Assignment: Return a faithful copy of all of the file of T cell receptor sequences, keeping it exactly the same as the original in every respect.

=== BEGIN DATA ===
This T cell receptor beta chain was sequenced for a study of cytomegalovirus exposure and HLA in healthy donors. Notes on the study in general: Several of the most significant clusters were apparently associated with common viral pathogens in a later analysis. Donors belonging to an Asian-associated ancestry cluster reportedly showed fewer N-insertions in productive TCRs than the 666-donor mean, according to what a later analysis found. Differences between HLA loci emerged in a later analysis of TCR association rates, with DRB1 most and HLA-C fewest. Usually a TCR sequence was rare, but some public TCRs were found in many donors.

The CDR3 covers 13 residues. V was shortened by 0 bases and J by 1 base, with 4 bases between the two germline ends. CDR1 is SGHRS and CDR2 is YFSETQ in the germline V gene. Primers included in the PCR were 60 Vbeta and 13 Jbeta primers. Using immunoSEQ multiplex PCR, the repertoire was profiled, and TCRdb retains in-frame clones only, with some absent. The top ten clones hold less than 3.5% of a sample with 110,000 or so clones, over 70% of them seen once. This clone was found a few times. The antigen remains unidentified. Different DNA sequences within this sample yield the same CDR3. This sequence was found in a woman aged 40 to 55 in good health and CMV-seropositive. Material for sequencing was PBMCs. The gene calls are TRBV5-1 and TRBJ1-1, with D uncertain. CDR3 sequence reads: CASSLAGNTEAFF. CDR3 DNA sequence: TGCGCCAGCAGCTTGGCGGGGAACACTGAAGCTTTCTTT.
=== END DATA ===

This T cell receptor beta chain was sequenced for a study of cytomegalovirus exposure and HLA in healthy donors. Notes on the study in general: Several of the most significant clusters were apparently associated with common viral pathogens in a later analysis. Donors belonging to an Asian-associated ancestry cluster reportedly showed fewer N-insertions in productive TCRs than the 666-donor mean, according to what a later analysis found. Differences between HLA loci emerged in a later analysis of TCR association rates, with DRB1 most and HLA-C fewest. Usually a TCR sequence was rare, but some public TCRs were found in many donors.

The CDR3 covers 13 residues. V was shortened by 0 bases and J by 1 base, with 4 bases between the two germline ends. CDR1 is SGHRS and CDR2 is YFSETQ in the germline V gene. Primers included in the PCR were 60 Vbeta and 13 Jbeta primers. Using immunoSEQ multiplex PCR, the repertoire was profiled, and TCRdb retains in-frame clones only, with some absent. The top ten clones hold less than 3.5% of a sample with 110,000 or so clones, over 70% of them seen once. This clone was found a few times. The antigen remains unidentified. Different DNA sequences within this sample yield the same CDR3. This sequence was found in a woman aged 40 to 55 in good health and CMV-seropositive. Material for sequencing was PBMCs. The gene calls are TRBV5-1 and TRBJ1-1, with D uncertain. CDR3 sequence reads: CASSLAGNTEAFF. CDR3 DNA sequence: TGCGCCAGCAGCTTGGCGGGGAACACTGAAGCTTTCTTT.